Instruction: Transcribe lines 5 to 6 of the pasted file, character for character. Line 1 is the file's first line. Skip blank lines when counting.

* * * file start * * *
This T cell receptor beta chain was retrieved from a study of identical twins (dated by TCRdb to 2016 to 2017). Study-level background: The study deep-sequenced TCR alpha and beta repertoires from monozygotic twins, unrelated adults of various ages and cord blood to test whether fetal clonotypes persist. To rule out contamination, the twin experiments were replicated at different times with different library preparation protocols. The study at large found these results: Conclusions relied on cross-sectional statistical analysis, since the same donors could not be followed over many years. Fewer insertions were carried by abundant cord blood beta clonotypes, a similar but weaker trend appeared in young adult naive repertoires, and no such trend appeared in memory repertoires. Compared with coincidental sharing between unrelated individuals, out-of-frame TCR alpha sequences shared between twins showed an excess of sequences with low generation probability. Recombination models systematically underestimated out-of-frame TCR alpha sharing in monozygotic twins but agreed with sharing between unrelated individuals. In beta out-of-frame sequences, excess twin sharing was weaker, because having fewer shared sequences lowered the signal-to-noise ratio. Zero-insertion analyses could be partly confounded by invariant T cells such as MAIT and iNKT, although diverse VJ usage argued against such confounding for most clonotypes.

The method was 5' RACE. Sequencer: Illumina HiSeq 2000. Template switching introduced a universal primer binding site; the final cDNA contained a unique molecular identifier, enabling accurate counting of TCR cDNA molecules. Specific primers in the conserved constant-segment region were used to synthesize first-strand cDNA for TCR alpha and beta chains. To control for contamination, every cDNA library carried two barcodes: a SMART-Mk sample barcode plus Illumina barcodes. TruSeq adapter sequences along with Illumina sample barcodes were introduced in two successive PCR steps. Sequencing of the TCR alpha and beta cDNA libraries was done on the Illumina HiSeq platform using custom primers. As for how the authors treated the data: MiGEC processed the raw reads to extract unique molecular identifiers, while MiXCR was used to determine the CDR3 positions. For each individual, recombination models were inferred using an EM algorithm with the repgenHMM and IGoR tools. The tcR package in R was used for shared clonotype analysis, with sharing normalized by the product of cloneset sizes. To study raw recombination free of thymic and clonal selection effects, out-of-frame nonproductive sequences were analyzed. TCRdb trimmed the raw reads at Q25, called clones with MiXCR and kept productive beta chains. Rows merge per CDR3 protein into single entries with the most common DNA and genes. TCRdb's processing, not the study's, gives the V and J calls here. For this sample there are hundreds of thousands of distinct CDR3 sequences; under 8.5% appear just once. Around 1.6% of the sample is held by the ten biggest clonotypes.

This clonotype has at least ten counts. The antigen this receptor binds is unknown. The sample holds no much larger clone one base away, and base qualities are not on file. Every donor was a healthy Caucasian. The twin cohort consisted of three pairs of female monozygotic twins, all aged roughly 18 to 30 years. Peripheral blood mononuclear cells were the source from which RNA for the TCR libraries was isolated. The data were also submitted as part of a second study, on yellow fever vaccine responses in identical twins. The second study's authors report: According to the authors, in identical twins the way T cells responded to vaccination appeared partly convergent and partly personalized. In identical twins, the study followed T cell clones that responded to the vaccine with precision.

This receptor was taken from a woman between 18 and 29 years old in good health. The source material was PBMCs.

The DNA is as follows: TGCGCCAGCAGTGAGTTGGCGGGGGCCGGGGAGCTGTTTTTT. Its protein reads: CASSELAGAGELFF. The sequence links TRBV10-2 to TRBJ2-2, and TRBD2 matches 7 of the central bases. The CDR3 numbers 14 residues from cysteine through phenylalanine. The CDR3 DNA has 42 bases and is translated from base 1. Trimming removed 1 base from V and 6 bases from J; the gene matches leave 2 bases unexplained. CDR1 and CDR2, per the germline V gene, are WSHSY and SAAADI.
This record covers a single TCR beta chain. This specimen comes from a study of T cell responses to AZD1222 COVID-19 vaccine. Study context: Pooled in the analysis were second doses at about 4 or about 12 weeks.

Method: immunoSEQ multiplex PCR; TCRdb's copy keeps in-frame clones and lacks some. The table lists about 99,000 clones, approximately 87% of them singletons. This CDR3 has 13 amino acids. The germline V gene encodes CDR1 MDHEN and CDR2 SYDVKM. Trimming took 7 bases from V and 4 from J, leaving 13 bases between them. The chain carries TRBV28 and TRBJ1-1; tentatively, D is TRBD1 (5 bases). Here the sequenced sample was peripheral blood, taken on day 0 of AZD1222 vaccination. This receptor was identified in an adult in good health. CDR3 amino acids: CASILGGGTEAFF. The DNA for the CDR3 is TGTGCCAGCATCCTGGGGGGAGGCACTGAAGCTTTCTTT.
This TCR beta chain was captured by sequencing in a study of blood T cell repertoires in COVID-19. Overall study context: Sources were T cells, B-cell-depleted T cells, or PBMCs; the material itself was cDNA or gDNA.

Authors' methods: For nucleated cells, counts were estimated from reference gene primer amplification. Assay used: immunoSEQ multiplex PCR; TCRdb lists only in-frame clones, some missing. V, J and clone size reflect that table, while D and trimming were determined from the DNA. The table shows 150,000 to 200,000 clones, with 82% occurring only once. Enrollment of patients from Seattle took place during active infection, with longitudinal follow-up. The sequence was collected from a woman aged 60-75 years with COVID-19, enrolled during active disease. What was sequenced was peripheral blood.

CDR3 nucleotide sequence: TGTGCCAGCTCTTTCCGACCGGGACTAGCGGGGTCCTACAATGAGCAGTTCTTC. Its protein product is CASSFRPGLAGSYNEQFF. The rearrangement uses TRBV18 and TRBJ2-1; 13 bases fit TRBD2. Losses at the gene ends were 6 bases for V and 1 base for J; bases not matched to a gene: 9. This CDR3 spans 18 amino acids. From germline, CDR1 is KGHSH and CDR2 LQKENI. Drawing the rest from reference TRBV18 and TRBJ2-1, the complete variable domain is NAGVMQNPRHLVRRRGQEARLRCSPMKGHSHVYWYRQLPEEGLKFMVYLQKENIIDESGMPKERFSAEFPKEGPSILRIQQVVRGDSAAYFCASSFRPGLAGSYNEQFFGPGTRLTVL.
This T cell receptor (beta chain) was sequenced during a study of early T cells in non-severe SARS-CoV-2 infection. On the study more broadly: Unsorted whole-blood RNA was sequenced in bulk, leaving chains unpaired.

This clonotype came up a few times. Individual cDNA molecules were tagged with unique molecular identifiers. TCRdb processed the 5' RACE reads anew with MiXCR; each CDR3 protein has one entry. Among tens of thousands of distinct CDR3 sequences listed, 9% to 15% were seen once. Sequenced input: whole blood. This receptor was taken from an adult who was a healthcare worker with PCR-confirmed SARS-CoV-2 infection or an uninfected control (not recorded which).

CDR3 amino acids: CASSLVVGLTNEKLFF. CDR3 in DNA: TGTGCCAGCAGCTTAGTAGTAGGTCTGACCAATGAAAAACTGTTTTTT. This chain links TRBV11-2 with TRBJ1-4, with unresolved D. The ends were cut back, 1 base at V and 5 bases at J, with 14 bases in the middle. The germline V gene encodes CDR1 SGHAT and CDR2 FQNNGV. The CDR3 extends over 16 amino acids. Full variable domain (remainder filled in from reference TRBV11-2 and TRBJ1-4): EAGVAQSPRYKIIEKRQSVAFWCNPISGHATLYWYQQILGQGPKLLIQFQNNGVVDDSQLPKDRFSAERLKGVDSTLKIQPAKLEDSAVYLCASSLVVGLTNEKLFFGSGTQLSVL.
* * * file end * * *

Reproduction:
The DNA is as follows: TGCGCCAGCAGTGAGTTGGCGGGGGCCGGGGAGCTGTTTTTT. Its protein reads: CASSELAGAGELFF. The sequence links TRBV10-2 to TRBJ2-2, and TRBD2 matches 7 of the central bases. The CDR3 numbers 14 residues from cysteine through phenylalanine. The CDR3 DNA has 42 bases and is translated from base 1. Trimming removed 1 base from V and 6 bases from J; the gene matches leave 2 bases unexplained. CDR1 and CDR2, per the germline V gene, are WSHSY and SAAADI.
This record covers a single TCR beta chain. This specimen comes from a study of T cell responses to AZD1222 COVID-19 vaccine. Study context: Pooled in the analysis were second doses at about 4 or about 12 weeks.